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Blogzerpts / Opinions from buffalonews.com

Excerpts from reader commentary on News staffers' online blog postings last week. Online comments come from registered users, but -- unlike reviewed and verified Everybody's Column letters -- can be posted under pen names.

Strictly Business: George Pyle's blog on what President Obama had to say on the anniversary of the Lehman Brothers collapse, and the lessons Wall Street should have learned, led to this response from Buffalo Libertarian:

The federal government can't even keep its own house in order and it presumes to dictate to Wall Street what to do and how to do it?

It was the government's insistence on following Keynesian economics these last few decades that created most of this mess in the first place.

These Wall Street companies should have been allowed to crash and burn instead of the federal government engaging in illegal (as in unconstitutional) take-overs at a cost of billions of dollars that will never be recouped.

donjoe added:

The government has no reason to put its own house in order as long as it has a bottomless pit known as deficit spending. And, of course, it has taxpayers to eventually bail out the government.

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Parent Company: Allison Connors' blog on the absence of a gaming system in the household brought this revelation from Joyce:

My 14-year-old son is highly addicted to Xbox, and will get very nasty and sometimes violent when he is told to turn it off. About a month ago, he got himself into some trouble in the neighborhood and is now grounded from all electronics -- computer, cell phone, AND Xbox. I cannot tell you the difference in my son!

I love to be around him and he has not had one outburst or temper tantrum. He just started high school and I'm leaning towards not giving it back, EVER. Even though he's done his "time" for his crime, am I really doing him a favor to give it back? He is a much better person without it, and even though he'll hate me now, won't it serve him better in the long run?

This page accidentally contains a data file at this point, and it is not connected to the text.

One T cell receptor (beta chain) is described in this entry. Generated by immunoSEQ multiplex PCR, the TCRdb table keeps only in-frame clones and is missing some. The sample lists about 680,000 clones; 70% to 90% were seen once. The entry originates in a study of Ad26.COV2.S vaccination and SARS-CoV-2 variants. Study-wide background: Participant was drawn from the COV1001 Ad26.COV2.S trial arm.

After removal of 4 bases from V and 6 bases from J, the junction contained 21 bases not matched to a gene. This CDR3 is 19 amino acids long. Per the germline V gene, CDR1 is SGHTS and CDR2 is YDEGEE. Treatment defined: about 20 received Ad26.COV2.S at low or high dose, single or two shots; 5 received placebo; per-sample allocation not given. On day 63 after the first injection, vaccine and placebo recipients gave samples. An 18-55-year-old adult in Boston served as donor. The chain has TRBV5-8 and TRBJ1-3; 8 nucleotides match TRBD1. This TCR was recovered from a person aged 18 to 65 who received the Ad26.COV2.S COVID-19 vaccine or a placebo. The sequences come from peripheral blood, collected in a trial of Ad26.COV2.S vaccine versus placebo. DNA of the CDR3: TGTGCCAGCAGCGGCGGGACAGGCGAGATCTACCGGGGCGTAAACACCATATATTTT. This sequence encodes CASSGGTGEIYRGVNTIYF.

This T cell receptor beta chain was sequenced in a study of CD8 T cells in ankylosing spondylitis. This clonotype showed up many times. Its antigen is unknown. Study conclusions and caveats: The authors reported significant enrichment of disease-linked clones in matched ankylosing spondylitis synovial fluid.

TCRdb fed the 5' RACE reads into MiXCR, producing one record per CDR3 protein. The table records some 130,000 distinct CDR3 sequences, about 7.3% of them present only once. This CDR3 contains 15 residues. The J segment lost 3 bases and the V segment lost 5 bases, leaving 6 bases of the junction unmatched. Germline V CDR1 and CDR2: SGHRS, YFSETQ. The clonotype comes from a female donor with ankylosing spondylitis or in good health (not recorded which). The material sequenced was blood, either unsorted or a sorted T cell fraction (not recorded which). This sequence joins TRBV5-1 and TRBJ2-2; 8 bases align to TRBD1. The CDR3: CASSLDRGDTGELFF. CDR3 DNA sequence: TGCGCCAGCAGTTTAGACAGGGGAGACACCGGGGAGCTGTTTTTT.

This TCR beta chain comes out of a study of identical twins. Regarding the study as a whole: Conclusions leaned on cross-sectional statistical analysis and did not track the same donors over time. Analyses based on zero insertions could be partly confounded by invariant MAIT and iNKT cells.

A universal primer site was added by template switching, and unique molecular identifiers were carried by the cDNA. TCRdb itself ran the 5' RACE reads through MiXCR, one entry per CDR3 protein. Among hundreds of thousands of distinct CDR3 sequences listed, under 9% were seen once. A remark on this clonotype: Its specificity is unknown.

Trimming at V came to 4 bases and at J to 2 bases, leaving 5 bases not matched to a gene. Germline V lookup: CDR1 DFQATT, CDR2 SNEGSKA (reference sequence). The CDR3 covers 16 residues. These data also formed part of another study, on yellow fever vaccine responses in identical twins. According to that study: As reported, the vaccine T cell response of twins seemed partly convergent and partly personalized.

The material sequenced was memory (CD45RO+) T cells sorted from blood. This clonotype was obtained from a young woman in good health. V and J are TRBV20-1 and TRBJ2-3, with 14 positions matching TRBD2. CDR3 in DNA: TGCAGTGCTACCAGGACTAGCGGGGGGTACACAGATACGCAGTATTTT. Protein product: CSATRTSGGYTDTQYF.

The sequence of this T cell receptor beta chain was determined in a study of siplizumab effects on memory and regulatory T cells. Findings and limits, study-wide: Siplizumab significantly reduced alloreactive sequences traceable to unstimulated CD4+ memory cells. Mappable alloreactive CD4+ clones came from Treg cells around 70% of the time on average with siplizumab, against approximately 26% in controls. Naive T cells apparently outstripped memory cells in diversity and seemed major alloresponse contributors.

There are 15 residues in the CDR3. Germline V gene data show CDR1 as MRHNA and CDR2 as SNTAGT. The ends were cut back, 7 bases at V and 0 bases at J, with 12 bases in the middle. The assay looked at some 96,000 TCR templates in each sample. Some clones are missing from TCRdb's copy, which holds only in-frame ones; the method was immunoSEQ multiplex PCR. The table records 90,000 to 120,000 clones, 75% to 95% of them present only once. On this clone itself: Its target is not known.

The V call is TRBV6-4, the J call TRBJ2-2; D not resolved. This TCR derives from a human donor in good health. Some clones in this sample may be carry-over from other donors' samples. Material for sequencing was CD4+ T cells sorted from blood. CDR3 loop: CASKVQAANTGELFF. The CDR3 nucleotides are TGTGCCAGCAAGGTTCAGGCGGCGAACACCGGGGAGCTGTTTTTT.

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Matters of Opinion: Mike Vogel's blog on Obama's health care speech and other daily editorial board topics brought this from Hank:

President Obama's speech was masterful, if not decisive. It cranked the issue toward "must have reform," painted the GOP deeper into their corner, and probably unknown to editorialists, will allow the insurance industry to spend and redouble their efforts to defeat any real reform. . . . Progressives will get their government option as well as most of their other objectives as the guys in the black hats, i.e. insurance industry, ride heavy-handed into town. . . .

The House of Representatives will vote down any reform bill that does not include a government option. Even the Blue Dog Democrats understand that failure to reform now will be a failure pinned to them by a massive reaction campaign.

Rick added this:

The GOP doesn't have the numbers to hold up anything, and last night's speech didn't put them in any different of a position than before. The public option isn't going to happen because the public doesn't want it. If the Blue Dogs want to commit political suicide by voting for it, so be it. The speech was more of the same -- long on rhetoric, short on specifics. And, if we're to believe that the bill will only cost $900B, I'd like to know either which unrealistic assumptions were used or which math class Obama failed. There's no way the cost of the entire bill is anywhere south of $1T.

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BillBoard: Allen Wilson blogged about the disappointing loss to the New England Patriots and Bills quarterback Trent Edwards' statement that his top receivers, Terrell Owens and Lee Evans, were being picked off. Larry replied:

I agree completely Allen. Trent is at best a work in progress. He did make a nice throw to TO over the outstretched hands of a defender on the first play from scrimmage after the Pats go-ahead TD. Just don't see enough of the 10-20 yard passing game out of Trent. Either he's not capable or the coaches don't believe he's able to make the throws. Gotta get the ball to your best players and Derek Schoumann is not one of them.

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